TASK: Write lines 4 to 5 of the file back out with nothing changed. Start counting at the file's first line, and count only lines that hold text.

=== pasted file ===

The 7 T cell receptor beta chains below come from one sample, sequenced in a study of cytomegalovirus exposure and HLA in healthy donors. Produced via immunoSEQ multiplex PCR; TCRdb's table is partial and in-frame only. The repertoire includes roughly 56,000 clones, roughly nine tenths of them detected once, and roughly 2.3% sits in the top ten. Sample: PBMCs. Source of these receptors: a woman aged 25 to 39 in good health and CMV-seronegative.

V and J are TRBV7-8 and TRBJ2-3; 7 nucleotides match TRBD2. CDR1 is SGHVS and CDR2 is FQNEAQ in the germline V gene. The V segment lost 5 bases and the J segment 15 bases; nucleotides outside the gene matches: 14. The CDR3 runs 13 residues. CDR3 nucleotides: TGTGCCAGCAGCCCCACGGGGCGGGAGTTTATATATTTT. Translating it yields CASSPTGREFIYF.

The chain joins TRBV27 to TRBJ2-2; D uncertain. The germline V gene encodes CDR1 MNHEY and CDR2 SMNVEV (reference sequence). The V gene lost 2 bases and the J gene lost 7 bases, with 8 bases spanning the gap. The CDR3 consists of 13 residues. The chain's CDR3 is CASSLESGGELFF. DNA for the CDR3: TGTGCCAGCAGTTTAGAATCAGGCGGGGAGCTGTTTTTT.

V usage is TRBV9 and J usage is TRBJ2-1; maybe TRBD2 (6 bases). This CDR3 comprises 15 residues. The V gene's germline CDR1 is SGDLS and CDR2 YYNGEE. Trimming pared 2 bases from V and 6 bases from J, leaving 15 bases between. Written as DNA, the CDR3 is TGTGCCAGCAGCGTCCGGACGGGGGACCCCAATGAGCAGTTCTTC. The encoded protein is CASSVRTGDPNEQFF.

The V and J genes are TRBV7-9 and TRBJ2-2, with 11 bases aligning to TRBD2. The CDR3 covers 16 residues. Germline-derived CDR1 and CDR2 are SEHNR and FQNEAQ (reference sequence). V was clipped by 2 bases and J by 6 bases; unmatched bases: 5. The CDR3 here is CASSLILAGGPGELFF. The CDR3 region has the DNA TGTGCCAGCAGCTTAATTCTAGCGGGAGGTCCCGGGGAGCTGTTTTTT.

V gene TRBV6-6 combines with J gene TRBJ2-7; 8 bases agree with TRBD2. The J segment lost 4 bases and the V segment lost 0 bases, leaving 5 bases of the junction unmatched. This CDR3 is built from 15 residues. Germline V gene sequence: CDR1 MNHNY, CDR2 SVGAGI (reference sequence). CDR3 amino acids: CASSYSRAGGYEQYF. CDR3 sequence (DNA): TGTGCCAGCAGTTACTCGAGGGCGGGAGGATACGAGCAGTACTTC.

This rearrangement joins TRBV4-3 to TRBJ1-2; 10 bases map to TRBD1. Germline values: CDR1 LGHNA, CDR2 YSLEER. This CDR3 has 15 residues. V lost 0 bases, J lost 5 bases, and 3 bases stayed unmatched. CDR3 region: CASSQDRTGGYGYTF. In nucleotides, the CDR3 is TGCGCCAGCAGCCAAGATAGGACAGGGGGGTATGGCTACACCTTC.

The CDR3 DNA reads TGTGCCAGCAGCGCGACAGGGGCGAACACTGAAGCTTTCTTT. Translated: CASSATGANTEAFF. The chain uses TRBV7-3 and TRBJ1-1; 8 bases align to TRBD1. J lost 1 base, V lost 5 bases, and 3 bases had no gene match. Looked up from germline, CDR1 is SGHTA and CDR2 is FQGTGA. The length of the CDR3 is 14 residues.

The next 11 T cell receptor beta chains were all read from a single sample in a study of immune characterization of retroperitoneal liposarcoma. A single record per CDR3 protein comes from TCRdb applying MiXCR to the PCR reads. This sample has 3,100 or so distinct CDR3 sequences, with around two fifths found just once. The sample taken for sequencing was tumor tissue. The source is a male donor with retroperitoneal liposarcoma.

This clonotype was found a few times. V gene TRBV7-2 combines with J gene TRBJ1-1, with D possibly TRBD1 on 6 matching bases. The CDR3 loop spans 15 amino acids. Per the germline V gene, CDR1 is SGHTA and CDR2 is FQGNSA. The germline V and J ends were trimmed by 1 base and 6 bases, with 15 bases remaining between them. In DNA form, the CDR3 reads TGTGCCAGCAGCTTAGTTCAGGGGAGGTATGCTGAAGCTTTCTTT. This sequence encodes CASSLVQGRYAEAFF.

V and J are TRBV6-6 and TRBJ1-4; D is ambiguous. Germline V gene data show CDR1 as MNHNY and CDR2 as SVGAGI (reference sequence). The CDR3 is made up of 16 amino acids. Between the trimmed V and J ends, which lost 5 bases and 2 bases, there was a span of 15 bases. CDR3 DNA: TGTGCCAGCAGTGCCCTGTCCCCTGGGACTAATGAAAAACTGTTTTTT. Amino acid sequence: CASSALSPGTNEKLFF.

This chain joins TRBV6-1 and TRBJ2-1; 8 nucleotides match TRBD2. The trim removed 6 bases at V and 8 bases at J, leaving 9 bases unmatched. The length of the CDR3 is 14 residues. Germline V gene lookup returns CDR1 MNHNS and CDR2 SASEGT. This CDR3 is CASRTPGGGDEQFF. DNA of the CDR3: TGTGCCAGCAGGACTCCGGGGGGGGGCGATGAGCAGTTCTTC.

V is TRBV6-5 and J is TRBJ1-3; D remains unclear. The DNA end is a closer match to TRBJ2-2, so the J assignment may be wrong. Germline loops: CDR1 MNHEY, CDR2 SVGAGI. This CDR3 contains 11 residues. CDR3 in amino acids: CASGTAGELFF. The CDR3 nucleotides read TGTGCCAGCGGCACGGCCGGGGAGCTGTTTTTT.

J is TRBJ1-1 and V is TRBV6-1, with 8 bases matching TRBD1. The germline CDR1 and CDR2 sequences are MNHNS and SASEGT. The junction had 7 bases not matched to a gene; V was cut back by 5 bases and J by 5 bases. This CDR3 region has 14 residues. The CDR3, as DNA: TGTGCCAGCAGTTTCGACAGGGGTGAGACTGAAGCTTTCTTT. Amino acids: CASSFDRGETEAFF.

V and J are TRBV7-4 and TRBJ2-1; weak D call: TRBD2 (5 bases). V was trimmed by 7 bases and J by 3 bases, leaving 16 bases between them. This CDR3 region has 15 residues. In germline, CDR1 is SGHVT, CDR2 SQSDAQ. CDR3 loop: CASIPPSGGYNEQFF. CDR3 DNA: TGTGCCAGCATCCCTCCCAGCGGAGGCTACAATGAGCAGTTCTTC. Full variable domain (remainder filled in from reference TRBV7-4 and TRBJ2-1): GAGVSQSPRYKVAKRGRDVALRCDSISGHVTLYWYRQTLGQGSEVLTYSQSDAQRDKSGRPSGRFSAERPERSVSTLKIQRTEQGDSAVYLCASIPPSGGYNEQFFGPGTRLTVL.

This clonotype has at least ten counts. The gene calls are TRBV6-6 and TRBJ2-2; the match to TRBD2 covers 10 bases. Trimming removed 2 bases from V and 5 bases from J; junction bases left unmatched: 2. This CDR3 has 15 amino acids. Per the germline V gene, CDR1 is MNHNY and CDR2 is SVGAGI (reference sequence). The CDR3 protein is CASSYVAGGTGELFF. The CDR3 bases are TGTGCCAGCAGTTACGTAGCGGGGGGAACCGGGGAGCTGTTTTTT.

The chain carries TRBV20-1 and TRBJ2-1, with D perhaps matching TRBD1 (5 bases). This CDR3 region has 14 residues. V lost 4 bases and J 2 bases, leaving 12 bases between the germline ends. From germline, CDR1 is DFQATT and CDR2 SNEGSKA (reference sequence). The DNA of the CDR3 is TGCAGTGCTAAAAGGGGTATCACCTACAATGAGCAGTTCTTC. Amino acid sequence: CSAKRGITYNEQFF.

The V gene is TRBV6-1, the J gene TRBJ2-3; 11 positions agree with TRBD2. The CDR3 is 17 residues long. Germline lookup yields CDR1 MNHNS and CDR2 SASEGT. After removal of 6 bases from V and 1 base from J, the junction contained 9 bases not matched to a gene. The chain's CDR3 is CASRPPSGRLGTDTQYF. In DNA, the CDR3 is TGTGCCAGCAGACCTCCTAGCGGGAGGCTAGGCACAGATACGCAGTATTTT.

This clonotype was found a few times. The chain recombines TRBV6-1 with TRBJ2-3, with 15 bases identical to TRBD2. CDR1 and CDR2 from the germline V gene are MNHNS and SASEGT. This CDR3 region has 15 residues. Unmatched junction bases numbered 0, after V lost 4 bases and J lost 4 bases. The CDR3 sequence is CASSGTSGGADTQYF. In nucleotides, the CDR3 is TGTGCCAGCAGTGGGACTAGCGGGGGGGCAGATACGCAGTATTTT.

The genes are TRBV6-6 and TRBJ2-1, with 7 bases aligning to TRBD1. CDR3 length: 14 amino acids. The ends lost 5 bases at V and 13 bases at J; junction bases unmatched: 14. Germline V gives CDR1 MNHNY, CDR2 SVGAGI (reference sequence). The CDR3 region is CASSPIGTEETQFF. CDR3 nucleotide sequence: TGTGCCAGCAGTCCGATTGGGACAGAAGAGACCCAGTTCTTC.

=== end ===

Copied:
V usage is TRBV9 and J usage is TRBJ2-1; maybe TRBD2 (6 bases). This CDR3 comprises 15 residues. The V gene's germline CDR1 is SGDLS and CDR2 YYNGEE. Trimming pared 2 bases from V and 6 bases from J, leaving 15 bases between. Written as DNA, the CDR3 is TGTGCCAGCAGCGTCCGGACGGGGGACCCCAATGAGCAGTTCTTC. The encoded protein is CASSVRTGDPNEQFF.

The V and J genes are TRBV7-9 and TRBJ2-2, with 11 bases aligning to TRBD2. The CDR3 covers 16 residues. Germline-derived CDR1 and CDR2 are SEHNR and FQNEAQ (reference sequence). V was clipped by 2 bases and J by 6 bases; unmatched bases: 5. The CDR3 here is CASSLILAGGPGELFF. The CDR3 region has the DNA TGTGCCAGCAGCTTAATTCTAGCGGGAGGTCCCGGGGAGCTGTTTTTT.